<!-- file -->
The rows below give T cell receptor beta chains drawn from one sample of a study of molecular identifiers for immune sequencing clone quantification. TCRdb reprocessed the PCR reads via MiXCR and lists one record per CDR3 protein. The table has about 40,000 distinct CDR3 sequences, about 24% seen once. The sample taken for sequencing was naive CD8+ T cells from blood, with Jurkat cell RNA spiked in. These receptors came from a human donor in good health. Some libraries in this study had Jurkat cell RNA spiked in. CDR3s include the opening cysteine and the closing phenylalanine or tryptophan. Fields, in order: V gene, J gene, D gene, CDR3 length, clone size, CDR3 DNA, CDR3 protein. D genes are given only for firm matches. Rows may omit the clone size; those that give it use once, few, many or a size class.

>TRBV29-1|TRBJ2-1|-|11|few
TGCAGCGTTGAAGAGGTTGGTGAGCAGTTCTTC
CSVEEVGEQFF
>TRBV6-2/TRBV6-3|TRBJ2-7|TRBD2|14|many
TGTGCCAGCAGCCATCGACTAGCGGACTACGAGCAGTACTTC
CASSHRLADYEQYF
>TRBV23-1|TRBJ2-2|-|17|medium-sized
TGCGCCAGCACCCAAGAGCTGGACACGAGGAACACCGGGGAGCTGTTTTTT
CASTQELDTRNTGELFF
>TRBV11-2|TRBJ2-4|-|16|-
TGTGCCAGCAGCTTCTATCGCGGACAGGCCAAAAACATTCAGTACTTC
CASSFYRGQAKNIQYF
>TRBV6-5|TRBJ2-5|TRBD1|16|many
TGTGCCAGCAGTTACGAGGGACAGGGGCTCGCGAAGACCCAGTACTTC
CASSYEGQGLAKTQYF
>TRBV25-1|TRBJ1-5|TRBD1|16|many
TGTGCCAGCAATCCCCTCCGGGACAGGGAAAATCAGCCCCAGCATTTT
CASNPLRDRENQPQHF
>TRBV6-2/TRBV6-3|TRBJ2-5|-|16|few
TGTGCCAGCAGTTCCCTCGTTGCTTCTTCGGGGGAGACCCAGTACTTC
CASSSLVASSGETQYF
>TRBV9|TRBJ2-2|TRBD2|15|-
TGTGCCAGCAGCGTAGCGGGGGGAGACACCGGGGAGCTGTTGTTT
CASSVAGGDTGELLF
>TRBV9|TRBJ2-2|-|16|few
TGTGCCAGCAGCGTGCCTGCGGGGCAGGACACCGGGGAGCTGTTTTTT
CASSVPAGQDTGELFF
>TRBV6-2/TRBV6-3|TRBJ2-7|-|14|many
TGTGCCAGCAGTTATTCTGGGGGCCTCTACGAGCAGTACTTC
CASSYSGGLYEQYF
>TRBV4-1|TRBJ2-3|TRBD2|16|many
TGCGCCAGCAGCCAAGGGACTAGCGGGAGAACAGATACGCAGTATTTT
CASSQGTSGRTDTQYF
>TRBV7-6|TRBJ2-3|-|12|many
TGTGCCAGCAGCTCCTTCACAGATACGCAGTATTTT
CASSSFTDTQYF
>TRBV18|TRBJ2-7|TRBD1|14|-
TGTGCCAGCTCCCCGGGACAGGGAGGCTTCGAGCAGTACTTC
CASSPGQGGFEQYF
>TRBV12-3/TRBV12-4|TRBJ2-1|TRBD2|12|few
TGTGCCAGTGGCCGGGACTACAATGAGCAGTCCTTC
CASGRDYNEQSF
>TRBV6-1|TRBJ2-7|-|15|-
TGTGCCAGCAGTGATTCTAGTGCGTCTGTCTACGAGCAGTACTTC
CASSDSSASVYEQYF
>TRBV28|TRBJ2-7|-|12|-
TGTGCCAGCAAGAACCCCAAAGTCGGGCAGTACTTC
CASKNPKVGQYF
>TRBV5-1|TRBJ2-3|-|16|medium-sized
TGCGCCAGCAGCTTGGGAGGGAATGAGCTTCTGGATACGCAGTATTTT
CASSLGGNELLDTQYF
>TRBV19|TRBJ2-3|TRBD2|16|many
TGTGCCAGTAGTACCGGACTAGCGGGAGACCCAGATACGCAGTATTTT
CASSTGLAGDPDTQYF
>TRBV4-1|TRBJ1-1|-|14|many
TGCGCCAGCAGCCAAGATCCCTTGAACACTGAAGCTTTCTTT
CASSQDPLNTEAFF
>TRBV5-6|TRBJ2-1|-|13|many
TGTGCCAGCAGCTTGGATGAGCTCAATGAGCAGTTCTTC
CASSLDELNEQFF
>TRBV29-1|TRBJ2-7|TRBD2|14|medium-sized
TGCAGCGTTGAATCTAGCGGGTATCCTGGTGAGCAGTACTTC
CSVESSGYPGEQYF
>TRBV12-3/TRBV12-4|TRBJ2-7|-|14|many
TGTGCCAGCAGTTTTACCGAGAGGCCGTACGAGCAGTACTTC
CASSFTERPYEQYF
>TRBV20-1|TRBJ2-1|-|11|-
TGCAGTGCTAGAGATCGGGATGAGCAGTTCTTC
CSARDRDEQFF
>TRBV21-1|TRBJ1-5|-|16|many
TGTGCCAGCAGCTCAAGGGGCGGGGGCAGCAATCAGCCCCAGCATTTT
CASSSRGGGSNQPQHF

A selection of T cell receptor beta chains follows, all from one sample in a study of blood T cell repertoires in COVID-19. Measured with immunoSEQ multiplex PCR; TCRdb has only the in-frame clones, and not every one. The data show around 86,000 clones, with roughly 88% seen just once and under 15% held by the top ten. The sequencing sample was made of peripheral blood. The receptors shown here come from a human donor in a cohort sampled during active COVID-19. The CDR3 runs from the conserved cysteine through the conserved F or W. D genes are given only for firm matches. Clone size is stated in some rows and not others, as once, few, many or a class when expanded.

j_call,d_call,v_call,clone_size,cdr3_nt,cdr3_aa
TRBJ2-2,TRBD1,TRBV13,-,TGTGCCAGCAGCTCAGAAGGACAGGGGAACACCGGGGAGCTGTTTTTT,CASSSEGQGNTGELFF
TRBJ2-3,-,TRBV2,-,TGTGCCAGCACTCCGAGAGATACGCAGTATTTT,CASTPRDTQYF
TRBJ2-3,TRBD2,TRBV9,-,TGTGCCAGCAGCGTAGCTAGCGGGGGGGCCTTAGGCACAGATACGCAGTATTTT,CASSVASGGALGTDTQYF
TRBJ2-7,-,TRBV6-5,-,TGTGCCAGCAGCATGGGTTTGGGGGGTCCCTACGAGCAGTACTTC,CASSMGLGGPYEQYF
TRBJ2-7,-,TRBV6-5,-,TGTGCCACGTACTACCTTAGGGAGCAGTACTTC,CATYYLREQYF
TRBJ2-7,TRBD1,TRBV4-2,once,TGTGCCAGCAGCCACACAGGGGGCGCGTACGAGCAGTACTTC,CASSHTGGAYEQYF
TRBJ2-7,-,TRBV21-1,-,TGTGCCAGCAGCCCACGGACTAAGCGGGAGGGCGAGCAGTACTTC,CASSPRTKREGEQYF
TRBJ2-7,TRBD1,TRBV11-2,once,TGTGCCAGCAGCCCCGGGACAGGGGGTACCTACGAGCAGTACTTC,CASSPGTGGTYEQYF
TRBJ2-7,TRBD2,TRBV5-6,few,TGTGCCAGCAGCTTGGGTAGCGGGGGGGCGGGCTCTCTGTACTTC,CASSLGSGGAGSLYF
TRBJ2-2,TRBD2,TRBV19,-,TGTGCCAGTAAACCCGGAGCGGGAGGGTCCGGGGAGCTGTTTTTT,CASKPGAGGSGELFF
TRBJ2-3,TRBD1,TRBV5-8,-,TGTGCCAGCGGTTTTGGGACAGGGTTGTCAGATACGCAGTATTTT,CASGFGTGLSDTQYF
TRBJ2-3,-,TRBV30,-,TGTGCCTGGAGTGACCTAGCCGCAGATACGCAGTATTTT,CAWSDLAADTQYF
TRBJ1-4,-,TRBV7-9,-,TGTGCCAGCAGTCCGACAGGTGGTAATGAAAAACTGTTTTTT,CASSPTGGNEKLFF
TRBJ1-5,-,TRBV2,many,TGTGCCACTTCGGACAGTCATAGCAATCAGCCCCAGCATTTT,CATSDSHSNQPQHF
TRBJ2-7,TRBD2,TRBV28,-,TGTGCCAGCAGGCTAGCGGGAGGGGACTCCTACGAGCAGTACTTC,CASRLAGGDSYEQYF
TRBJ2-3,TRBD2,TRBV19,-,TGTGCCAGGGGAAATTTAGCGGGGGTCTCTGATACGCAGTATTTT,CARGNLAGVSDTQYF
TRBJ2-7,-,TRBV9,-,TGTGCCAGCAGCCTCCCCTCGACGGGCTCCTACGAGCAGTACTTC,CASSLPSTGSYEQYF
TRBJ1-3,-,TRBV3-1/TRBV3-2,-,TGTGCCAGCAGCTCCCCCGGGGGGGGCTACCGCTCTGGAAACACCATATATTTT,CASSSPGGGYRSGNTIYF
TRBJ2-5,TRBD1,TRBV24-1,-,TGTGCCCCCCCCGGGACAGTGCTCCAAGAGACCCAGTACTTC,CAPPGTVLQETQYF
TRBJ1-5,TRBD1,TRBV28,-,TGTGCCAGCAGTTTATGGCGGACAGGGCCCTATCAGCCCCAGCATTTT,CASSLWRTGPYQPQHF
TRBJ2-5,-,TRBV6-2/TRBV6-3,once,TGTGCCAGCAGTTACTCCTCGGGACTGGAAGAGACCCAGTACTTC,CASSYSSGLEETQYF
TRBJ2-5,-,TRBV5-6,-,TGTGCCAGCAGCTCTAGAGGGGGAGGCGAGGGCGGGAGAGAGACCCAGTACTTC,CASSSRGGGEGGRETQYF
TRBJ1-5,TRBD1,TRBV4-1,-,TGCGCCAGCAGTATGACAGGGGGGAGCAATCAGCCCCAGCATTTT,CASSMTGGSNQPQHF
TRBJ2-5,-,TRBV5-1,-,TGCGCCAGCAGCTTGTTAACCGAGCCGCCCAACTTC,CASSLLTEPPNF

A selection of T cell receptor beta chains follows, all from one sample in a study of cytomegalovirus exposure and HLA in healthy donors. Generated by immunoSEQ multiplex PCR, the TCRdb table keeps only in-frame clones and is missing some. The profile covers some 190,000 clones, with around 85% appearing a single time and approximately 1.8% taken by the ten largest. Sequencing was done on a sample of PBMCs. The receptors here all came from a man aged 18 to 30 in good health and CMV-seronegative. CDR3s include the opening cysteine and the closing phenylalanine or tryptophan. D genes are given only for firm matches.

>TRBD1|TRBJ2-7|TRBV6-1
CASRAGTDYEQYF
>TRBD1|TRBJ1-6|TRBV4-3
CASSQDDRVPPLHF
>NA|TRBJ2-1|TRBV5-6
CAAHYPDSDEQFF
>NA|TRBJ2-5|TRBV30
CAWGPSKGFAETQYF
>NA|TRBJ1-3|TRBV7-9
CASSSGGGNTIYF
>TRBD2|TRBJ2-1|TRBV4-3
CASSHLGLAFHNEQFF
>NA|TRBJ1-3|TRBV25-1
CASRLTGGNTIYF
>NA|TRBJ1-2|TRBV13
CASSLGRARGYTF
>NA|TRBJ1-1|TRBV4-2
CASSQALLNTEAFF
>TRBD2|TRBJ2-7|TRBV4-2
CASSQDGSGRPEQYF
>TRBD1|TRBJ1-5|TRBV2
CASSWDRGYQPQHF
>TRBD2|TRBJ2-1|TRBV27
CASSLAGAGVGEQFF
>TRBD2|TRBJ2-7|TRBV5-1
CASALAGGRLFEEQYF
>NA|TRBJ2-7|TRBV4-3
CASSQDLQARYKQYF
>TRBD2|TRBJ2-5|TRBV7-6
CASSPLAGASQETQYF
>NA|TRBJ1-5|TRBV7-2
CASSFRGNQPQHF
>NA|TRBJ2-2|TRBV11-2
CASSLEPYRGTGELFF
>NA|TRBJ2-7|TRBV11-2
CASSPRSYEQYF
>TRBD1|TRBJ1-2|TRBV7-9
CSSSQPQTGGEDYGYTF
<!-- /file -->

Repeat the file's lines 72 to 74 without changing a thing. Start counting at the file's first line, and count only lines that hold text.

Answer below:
TGTGCCAGCAGCTCAAGGGGCGGGGGCAGCAATCAGCCCCAGCATTTT
CASSSRGGGSNQPQHF

A selection of T cell receptor beta chains follows, all from one sample in a study of blood T cell repertoires in COVID-19. Measured with immunoSEQ multiplex PCR; TCRdb has only the in-frame clones, and not every one. The data show around 86,000 clones, with roughly 88% seen just once and under 15% held by the top ten. The sequencing sample was made of peripheral blood. The receptors shown here come from a human donor in a cohort sampled during active COVID-19. The CDR3 runs from the conserved cysteine through the conserved F or W. D genes are given only for firm matches. Clone size is stated in some rows and not others, as once, few, many or a class when expanded.